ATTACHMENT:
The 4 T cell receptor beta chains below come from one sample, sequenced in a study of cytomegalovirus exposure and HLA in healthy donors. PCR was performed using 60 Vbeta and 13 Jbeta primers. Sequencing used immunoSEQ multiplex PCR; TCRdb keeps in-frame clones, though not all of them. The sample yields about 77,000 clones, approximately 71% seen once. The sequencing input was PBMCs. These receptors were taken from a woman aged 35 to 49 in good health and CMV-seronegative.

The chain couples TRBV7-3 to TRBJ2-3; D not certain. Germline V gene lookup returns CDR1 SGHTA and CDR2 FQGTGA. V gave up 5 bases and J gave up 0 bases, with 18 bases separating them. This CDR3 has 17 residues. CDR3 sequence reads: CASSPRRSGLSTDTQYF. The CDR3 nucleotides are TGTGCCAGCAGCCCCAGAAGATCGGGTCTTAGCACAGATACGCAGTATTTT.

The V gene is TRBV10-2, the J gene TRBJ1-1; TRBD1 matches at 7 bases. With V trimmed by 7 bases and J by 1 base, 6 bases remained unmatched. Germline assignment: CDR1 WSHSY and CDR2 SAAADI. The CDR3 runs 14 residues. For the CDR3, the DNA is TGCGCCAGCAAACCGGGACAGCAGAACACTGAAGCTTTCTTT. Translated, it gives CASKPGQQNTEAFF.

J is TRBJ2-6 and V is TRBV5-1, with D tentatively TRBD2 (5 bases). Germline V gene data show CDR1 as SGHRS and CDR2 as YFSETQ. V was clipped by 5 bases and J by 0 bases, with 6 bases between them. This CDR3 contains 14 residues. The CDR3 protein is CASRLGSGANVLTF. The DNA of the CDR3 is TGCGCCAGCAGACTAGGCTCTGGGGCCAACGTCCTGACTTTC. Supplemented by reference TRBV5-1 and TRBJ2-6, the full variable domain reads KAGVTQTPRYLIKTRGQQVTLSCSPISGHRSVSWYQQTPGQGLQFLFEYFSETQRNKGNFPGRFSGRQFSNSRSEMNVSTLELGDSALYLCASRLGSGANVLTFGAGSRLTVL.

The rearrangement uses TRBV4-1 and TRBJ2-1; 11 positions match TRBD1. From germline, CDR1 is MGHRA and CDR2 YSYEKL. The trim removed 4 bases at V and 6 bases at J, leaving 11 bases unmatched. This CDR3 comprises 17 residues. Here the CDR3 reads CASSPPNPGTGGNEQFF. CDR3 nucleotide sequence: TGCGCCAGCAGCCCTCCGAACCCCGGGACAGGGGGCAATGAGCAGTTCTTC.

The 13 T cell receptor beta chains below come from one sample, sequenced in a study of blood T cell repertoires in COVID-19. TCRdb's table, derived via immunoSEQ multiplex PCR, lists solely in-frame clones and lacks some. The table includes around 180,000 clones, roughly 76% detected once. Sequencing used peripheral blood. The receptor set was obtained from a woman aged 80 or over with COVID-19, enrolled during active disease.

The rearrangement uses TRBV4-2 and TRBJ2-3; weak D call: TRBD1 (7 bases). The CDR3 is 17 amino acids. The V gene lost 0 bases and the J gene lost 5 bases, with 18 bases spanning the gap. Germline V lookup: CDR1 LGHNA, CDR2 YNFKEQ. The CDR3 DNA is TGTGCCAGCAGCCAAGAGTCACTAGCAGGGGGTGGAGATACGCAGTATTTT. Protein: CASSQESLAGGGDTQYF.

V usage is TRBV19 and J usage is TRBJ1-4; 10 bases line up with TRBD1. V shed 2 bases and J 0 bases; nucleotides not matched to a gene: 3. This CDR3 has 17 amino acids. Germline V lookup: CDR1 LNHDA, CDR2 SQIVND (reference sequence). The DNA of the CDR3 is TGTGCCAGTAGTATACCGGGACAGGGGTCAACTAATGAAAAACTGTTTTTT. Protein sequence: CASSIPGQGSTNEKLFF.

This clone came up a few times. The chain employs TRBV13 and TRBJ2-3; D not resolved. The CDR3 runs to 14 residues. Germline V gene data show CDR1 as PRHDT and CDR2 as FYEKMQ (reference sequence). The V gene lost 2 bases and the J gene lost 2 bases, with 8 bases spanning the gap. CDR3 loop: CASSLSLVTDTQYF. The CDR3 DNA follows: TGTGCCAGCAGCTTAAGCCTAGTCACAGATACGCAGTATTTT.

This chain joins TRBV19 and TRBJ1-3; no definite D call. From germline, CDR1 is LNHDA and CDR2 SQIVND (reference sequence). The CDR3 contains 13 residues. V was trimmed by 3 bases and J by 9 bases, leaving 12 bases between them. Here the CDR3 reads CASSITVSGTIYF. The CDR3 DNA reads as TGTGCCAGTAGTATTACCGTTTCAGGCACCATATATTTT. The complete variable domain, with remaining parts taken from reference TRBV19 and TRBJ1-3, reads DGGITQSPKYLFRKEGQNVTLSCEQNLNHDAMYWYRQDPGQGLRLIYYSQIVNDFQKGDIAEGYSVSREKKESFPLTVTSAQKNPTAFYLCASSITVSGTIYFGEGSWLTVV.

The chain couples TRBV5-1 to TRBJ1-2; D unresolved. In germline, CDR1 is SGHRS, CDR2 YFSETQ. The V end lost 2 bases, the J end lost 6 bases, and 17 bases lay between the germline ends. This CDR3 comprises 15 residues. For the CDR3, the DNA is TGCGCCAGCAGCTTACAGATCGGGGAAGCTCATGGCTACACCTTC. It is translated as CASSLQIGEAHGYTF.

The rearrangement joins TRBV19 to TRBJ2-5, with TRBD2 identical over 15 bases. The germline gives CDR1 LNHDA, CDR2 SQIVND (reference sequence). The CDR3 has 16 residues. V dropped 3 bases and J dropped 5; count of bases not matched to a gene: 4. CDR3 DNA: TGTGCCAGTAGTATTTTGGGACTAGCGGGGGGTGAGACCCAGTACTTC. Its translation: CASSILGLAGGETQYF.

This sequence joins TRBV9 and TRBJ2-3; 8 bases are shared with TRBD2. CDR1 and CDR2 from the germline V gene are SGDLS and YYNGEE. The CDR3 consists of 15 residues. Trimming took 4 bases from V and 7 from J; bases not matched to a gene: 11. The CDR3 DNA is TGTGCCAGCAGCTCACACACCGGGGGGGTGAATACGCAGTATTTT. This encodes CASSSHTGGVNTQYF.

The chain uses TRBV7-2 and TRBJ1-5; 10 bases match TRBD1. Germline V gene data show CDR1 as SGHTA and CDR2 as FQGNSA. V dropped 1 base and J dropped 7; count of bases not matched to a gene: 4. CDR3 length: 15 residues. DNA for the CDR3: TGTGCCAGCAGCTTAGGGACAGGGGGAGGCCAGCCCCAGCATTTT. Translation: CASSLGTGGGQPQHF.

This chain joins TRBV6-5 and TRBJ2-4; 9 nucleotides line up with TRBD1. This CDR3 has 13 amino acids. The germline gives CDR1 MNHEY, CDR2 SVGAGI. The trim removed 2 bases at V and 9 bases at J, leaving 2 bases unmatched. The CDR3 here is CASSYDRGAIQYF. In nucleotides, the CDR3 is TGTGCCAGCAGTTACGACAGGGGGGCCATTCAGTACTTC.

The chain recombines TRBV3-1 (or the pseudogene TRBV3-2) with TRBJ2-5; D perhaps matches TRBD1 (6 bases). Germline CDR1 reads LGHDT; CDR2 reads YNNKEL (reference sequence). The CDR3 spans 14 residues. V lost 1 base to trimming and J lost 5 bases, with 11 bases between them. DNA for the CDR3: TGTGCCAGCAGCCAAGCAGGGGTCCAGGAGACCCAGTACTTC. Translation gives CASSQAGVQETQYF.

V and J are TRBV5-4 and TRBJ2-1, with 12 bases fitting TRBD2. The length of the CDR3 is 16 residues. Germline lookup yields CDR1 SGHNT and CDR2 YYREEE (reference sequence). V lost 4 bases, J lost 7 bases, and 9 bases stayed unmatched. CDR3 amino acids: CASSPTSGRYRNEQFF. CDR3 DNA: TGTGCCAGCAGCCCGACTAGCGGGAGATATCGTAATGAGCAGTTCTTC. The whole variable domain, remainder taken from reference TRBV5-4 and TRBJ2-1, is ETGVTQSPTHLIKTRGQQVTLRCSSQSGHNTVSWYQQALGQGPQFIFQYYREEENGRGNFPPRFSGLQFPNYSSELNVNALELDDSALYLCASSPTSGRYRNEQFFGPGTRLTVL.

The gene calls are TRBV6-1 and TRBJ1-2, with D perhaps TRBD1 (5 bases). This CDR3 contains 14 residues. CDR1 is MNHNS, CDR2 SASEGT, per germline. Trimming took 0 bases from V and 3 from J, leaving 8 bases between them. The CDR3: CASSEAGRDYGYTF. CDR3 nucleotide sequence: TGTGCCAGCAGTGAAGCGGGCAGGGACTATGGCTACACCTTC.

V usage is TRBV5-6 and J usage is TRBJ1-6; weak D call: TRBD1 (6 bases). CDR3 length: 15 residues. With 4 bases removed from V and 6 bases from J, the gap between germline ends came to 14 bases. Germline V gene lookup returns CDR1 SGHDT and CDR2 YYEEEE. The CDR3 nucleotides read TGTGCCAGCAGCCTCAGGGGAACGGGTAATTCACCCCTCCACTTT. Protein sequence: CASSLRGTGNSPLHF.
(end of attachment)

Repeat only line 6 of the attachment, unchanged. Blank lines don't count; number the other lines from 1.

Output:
The 13 T cell receptor beta chains below come from one sample, sequenced in a study of blood T cell repertoires in COVID-19. TCRdb's table, derived via immunoSEQ multiplex PCR, lists solely in-frame clones and lacks some. The table includes around 180,000 clones, roughly 76% detected once. Sequencing used peripheral blood. The receptor set was obtained from a woman aged 80 or over with COVID-19, enrolled during active disease.